TSA data show drop in daily average of travelers for the first time since the post-Labor Day bump
Shares of airline operators were broadly and in some cases sharply lower Monday, as the number of weekly travels fell for the first time since the post-Labor Day bump, amid growing concerns over the potential fallout from the surge in new COVID-19 cases .
The number of people going through Transportation Security Administration checkpoints fell to a daily average of 844,217 for the week ended Sunday, from a daily average of 871,513 the week before, according to a MarketWatch analysis of TSA throughput data (link). That's the first decline since the week ended Sept. 20. The daily average had declined back then after it got a boost the week before from increased travel on Labor Day .
The dip in travelers comes as the daily tally of new COVID-19 cases in the U.S. rose to records over the weekend, and a number of European countries moved to tighten restrictions (link) as the continent was hit with a spike in cases.
Don't miss: Coronavirus update: U.S. death toll tops 225,000 and Trump's chief of staff says U.S. is 'not going to control the pandemic.' (link)
The U.S. Global Jets exchange-traded fund (JETS) dropped 5.3% in afternoon trading, while the Dow Jones Transportation Average slumped 2.6% with all six airlines components losing ground.
The airline sectors losses underperformed the broader stock market by a wide margin, as the Dow Jones Industrial Average dropped 735 points, or 26% and the S&P 500 index lost 2.1%.
Among the more-active airline stocks, American Airlines Group Inc. (AAL) sank 6.0%, United Airlines Holdings Inc. shed 7.6% (UAL) , Delta Air Lines Inc. dropped 6.3% (DAL) , JetBlue Airways Corp. (JBLU) slid 7.0% and Southwest Airlines Co. (LUV) gave up 4.7%.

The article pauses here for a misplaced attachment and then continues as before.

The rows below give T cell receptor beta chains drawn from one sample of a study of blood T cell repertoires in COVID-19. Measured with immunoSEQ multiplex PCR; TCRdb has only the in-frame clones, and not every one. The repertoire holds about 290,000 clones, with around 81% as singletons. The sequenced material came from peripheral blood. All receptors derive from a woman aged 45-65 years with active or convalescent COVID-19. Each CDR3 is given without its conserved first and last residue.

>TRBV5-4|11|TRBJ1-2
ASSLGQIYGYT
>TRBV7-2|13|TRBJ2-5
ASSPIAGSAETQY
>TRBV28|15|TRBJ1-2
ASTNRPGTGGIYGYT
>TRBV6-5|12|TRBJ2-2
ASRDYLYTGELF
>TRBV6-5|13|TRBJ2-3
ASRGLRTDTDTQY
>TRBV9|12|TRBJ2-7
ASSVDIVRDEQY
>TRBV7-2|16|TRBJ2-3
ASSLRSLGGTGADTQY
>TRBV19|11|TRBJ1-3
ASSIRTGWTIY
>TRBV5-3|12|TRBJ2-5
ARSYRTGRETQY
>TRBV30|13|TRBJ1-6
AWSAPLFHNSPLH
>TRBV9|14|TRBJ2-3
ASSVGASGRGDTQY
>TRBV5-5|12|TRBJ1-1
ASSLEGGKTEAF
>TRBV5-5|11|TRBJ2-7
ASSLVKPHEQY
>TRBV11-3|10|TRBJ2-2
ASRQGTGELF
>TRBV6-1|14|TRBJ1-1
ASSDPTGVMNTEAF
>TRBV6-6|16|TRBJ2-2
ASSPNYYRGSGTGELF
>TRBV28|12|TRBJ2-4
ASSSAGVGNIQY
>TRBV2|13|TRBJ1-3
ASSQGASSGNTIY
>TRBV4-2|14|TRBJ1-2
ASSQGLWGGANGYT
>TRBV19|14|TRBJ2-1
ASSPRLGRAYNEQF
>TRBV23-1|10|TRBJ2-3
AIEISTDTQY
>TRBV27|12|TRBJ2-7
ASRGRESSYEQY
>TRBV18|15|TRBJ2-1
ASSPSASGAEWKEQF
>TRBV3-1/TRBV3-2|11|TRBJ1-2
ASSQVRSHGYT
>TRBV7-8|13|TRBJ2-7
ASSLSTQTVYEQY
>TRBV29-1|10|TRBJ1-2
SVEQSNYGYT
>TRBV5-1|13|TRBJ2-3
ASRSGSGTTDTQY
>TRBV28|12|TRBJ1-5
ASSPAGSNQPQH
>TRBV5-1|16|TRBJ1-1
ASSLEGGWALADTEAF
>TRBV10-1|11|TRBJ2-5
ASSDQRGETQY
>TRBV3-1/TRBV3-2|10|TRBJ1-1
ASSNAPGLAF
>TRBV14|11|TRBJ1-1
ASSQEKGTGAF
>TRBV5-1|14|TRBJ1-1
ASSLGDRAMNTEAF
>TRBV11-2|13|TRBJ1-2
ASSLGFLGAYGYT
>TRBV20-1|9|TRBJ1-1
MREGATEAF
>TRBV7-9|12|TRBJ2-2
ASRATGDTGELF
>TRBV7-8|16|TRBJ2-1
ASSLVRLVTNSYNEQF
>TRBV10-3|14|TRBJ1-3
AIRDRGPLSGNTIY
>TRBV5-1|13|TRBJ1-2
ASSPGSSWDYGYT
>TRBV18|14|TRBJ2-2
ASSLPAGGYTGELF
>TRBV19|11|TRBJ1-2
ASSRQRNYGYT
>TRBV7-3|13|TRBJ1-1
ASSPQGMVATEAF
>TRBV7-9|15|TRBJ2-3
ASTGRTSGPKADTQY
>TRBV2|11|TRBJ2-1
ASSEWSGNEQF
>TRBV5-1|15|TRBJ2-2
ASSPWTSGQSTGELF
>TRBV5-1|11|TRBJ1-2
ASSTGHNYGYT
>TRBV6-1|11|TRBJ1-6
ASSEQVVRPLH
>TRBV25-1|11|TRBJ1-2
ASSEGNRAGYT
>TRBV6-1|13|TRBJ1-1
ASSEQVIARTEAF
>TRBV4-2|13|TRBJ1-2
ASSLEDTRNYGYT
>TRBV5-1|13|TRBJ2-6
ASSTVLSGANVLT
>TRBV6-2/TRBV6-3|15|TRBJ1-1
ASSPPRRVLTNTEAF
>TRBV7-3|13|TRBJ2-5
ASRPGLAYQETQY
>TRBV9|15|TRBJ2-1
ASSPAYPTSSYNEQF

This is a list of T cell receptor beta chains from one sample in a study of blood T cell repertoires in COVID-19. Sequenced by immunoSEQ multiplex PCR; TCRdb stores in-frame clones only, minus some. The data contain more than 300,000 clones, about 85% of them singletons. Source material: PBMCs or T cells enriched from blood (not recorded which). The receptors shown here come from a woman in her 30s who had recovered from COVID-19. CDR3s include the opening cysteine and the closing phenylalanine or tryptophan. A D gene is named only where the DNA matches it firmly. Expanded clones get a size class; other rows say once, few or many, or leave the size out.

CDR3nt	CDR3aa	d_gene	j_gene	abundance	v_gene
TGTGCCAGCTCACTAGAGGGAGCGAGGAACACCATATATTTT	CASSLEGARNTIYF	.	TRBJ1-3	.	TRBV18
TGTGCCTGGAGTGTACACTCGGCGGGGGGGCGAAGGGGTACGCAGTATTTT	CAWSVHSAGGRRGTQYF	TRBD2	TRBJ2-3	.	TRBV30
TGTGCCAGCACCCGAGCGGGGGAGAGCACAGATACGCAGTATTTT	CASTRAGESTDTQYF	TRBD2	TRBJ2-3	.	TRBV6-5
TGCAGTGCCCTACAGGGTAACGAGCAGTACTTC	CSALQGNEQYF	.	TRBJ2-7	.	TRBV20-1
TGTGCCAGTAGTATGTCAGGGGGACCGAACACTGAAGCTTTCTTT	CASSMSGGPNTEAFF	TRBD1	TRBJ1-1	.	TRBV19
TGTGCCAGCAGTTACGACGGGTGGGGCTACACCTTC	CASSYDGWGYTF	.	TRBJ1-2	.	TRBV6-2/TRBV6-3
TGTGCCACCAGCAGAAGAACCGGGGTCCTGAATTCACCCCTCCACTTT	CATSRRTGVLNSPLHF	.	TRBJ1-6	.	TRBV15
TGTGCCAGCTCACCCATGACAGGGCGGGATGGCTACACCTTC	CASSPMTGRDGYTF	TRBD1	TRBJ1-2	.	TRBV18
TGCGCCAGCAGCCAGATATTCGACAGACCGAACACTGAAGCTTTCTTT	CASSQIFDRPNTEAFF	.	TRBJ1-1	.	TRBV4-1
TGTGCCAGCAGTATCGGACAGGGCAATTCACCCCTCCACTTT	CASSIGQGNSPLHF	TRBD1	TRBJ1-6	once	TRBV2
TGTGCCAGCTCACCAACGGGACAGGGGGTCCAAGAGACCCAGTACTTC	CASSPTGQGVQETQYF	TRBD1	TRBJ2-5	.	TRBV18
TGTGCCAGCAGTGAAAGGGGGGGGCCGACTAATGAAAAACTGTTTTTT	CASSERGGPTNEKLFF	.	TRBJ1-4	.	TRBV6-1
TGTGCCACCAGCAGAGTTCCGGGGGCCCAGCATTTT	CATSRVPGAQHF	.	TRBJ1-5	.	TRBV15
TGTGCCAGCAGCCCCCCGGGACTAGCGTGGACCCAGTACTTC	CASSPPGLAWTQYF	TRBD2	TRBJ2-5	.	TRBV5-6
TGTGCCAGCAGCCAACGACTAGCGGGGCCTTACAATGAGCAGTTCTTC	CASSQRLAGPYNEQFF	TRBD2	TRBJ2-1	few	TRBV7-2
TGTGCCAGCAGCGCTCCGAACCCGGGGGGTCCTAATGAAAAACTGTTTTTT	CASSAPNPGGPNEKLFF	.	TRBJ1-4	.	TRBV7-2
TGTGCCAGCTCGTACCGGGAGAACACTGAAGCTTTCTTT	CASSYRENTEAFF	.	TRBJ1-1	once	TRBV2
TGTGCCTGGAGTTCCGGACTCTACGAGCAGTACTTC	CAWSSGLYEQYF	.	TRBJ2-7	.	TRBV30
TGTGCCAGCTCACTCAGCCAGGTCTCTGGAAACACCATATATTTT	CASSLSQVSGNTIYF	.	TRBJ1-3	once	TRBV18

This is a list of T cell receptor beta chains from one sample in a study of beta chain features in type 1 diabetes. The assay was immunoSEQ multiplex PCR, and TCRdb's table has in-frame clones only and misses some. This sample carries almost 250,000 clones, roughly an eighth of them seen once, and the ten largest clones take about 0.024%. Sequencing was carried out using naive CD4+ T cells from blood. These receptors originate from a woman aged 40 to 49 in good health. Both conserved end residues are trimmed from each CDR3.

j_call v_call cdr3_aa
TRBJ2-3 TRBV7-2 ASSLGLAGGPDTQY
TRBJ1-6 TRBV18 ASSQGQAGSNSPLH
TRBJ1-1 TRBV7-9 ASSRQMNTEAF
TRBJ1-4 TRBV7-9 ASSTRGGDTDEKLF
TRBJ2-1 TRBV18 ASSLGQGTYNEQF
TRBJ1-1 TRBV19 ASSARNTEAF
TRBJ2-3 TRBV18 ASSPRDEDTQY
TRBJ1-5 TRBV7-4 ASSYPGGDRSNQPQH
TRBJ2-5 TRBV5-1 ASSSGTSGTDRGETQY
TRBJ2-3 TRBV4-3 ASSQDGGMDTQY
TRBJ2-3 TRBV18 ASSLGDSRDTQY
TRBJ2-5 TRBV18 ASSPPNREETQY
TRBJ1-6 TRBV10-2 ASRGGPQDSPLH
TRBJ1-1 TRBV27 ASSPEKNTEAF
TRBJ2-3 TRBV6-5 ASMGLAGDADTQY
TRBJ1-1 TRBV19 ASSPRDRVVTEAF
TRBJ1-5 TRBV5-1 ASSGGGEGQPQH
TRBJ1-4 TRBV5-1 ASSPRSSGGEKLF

Elsewhere, shares of Alaska Air Group Inc. (ALK) dropped 7.8% to pace the Dow transports' airline decliners, Spirit Airlines Inc. (SAVE) fell 8.3%, Hawaiian Airlines parent Hawaiian Holdings Inc. (HA) declined 5.4% and Mesa Air Group Inc. (MESA) was down 5.7%.
Also weighing on airline stocks is uncertainties over a government stimulus, which has been a key driver of the airline sector in recent months.
"U.S. stimulus is not a slam dunk," wrote Raymond James airline analyst Savanthi Syth in a note to clients. "While negotiators are striking a more optimistic tone, our Washington policy analysts continue to see the post-election period as the earliest chance of finalizing a deal, with risks remaining in this scenario tied to the election outcome."
See related: 'It's about midnight' for stimulus deal, key GOP senator says (link).
On the bright side, the daily average of travelers for the weeks ended Sundays reached a post-COVID high of 871,513 for the week ended Oct. 18, which is nearly nine times the post-COVID low of 97,799 for the week ended April 19.
The Jets ETF has now shed 43.9% year to date, but has run up 48% since closing at a post-COVID-19 low of $12.00 on May 15.
-Tomi Kilgore; 415-439-6400; AskNewswires@dowjones.com
(END) Dow Jones Newswires
10-26-20 1515ETCopyright (c) 2020 Dow Jones & Company, Inc.